Flyers

Flyers rolled by Islanders, but let's not panic about Carter Hart

Flyers rolled by Islanders, but let's not panic about Carter Hart

BOX SCORE

The Islanders yanked the Flyers back to earth.

And the Flyers had to yank Carter Hart again.

New York, which can beat you up and wear you down with its physical, forechecking style, handed the Flyers a 5-3 loss Sunday night at Nassau Veterans Memorial Coliseum.

The Flyers (5-4-1) had their three-game winning streak halted, while Barry Trotz's Islanders (8-3-0) are now winners of seven in a row.

• Let's not freak out about Hart.

Sure, the numbers are not pretty. The 21-year-old has a 5.92 goals-against average over his last three games, two in which he was pulled during the second period. He has allowed 12 goals on 43 shots in that stretch after making 75 saves on 80 shots through his first three games.

But he's only 21. He was playing his first professional games in the AHL at this time last season. He didn't start well with the Phantoms, either, and then turned it on with the Flyers.

Hart's last game was Oct. 19 and he saw only 15 shots. He hasn't seen a ton of action, so he's struggling to find a rhythm. The Flyers were also playing the NHL's hottest team Sunday night.

As bright as his future is, Hart deserves some patience, too.

• Samuel Morin hadn't played an NHL regular-season game since April 6 and looked like it Sunday night.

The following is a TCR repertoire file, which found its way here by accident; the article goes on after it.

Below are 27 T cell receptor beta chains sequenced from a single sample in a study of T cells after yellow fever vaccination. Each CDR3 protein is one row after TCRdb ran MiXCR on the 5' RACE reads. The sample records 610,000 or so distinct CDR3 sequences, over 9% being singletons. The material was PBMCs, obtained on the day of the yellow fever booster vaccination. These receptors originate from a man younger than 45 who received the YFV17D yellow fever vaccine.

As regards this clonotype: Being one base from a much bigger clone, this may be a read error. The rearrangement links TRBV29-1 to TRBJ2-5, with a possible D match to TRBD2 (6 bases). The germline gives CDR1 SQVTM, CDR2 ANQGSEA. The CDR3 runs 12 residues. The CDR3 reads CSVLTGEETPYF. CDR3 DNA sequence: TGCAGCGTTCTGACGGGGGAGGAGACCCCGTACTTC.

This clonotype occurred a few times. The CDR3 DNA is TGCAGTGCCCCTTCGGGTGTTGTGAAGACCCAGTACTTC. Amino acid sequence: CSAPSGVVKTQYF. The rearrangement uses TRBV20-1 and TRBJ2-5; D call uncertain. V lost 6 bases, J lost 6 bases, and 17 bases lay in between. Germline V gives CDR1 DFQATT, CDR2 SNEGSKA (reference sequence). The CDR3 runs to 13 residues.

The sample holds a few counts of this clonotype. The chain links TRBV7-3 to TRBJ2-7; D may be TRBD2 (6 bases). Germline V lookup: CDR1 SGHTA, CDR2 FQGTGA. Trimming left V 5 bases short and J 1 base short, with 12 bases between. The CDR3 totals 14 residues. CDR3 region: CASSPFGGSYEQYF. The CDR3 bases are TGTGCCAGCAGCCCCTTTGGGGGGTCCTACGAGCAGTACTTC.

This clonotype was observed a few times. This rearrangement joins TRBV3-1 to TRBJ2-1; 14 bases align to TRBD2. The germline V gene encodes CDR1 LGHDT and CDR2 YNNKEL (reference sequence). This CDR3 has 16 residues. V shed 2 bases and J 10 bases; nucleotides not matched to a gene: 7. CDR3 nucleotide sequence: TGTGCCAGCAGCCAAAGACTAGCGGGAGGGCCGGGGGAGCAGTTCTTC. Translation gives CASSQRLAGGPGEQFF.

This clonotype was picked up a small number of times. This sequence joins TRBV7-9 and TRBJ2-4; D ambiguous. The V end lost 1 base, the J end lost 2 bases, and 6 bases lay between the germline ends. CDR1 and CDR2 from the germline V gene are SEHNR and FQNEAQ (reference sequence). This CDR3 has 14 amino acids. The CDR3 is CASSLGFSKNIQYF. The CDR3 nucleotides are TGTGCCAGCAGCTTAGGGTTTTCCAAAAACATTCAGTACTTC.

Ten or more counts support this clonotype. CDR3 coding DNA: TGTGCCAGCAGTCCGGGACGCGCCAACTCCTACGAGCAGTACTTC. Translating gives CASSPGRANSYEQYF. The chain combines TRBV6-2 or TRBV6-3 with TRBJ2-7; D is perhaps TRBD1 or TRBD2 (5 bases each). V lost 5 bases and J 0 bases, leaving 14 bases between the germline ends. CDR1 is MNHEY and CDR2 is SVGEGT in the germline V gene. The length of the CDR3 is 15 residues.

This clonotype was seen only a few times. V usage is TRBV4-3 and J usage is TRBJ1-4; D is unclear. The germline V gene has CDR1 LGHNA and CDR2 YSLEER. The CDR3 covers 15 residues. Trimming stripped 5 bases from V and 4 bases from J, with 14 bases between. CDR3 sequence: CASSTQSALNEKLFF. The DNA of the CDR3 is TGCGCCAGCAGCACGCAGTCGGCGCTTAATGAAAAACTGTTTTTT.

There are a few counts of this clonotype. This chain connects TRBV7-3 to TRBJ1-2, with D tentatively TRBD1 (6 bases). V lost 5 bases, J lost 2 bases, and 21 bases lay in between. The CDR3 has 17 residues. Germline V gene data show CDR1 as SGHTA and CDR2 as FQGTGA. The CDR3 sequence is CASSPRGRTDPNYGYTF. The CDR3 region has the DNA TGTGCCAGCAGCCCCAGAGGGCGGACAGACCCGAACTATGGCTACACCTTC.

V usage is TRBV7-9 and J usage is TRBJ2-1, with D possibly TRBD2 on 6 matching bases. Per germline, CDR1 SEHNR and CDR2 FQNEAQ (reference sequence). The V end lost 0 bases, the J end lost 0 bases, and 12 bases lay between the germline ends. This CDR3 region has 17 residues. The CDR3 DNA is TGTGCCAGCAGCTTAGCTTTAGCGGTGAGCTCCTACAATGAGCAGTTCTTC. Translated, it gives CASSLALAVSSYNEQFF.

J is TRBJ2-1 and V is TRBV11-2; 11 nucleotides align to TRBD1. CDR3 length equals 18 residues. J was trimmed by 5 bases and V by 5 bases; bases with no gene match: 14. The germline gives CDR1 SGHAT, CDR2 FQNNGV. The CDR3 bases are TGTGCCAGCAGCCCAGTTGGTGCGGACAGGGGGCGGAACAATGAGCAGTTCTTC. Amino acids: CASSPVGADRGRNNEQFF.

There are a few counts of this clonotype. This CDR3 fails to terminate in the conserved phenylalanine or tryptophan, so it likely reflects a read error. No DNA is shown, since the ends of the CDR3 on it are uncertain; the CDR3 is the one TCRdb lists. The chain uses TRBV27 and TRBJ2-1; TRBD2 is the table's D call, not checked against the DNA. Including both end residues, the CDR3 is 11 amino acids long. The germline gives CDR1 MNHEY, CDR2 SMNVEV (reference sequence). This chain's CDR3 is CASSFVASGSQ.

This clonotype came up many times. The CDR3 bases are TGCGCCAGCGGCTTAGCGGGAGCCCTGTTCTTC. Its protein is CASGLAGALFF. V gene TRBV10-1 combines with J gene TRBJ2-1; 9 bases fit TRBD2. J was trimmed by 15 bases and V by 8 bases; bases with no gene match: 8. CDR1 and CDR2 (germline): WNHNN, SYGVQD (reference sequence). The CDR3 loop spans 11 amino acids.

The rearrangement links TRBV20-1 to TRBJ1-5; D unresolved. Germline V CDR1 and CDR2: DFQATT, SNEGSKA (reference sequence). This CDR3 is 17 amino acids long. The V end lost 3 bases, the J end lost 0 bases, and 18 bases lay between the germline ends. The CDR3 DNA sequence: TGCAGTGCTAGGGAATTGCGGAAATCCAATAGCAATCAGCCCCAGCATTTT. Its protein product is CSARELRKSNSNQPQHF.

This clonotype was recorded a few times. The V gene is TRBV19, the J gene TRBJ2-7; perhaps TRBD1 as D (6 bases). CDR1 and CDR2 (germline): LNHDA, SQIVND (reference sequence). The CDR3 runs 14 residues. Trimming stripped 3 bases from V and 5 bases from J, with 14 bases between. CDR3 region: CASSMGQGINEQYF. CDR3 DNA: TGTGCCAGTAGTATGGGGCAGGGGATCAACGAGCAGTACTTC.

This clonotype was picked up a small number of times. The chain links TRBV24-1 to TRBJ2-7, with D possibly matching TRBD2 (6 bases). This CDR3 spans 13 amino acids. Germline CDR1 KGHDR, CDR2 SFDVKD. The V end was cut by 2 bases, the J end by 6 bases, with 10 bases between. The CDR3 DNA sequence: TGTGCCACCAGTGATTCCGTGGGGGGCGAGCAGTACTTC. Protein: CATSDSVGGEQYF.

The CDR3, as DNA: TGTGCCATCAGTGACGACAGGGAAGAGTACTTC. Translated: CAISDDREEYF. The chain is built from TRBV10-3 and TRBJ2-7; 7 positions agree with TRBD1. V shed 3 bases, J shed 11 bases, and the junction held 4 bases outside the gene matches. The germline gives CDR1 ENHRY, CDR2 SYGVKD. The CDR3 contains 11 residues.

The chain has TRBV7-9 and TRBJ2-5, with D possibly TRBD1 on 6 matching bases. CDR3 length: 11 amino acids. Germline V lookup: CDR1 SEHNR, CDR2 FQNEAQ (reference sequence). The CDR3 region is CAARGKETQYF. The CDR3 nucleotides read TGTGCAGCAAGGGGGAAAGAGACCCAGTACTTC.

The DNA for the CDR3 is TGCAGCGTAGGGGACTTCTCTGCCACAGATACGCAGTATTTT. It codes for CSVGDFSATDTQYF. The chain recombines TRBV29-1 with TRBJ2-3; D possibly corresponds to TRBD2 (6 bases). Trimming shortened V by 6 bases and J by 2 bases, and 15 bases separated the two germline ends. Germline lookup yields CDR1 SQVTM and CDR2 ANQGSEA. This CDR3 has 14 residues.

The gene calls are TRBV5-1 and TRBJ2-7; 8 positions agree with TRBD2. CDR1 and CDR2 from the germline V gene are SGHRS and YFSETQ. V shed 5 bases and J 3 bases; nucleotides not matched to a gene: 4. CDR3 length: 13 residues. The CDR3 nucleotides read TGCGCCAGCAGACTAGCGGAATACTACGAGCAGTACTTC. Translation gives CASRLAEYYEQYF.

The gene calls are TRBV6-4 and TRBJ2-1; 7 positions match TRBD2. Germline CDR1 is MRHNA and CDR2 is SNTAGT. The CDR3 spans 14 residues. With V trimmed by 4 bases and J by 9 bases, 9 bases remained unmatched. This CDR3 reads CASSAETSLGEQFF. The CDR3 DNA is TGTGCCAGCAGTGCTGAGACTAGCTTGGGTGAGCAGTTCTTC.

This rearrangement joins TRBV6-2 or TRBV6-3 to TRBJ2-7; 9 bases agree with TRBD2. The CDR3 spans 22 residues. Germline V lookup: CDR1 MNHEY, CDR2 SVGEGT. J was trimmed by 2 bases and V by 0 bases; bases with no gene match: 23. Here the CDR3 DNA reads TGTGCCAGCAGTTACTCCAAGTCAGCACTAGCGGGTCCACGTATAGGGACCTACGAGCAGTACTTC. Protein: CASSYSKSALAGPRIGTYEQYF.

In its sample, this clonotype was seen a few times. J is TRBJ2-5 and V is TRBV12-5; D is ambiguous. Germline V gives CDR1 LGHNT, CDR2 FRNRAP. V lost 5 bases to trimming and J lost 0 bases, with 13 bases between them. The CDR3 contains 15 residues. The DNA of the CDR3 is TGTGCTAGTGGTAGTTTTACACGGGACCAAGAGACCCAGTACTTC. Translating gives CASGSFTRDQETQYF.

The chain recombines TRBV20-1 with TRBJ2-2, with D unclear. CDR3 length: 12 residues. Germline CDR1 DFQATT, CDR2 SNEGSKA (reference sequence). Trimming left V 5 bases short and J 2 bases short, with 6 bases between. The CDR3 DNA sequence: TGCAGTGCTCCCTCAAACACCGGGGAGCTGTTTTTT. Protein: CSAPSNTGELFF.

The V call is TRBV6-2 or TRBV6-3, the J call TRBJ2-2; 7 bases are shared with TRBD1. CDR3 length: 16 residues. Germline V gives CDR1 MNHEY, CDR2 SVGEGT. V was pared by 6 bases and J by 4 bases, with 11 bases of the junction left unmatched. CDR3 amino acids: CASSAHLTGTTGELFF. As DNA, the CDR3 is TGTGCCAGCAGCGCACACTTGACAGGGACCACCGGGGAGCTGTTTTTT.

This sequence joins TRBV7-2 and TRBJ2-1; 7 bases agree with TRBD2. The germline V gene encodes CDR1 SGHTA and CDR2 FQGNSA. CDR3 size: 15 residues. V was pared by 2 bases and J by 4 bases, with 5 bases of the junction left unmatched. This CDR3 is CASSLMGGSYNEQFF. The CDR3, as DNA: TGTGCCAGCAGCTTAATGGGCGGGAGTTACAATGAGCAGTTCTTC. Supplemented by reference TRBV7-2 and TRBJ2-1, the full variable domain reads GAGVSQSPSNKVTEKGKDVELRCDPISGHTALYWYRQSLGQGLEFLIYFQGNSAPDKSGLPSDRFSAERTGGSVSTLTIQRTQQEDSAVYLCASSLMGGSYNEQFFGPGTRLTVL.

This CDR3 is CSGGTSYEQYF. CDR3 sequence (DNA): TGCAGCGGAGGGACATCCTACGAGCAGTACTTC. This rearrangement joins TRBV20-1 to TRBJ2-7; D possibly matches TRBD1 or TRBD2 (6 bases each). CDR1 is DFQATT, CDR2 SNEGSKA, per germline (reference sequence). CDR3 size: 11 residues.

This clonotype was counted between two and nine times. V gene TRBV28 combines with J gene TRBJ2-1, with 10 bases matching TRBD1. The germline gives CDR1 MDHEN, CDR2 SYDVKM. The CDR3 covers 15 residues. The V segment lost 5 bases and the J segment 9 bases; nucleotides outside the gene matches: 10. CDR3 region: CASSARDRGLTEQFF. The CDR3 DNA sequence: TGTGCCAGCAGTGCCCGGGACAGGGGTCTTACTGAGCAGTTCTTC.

The 6-foot-6 defenseman was exposed by Mathew Barzal on the Islanders' fifth goal. Shayne Gostisbehere misplayed the goal, as well.

After being a healthy scratch for the first nine games of the season, Morin entered the lineup for Robert Hagg. It's hard to simulate game action no matter how diligently you practice. Morin had a rough season debut and expect Hagg to be back in Tuesday against the Penguins.

• Morin wasn't the only one of the Flyers' defensemen to have a night to forget.

Gostisbehere was not sharp and has three points through 10 games. It looks like he's trying to do too much, which can wear on a player's confidence. During his career 2017-18 season, Gostisbehere had 12 points in his first 10 games.

Travis Sanheim had a pretty assist on the game-opening goal but struggled, as well. On one sequence, the 23-year-old was easily pushed off the puck, which led directly to Ross Johnston's 3-1 goal in the first period.

The Flyers' blueliners, which had been pretty good during the three-game winning streak, took this one on the chin.

• The Flyers were outplayed during the first period.

The Islanders were quicker and tougher on pucks. Fortunately for the Flyers, they received a late goal from Travis Konecny that kept them afloat and down only 3-2 at first intermission.

But it took New York only six minutes into the second period to seize complete control of the game.

The start, though, was just as impactful. The Flyers have been outscored 11-8 in the first period through 10 games. They haven't given games away but they haven't jumped on teams, either.

• The Flyers received first-period goals from Konecny and Jakub Voracek but couldn't generate much the rest of the way. Claude Giroux scored a goal in the final three minutes of regulation off a nice pass from James van Riemsdyk and then the Flyers emptied their net, but it wasn't enough.

• Next up for the Flyers is their first matchup with the Penguins on Tuesday (7 p.m. ET/NBCSP).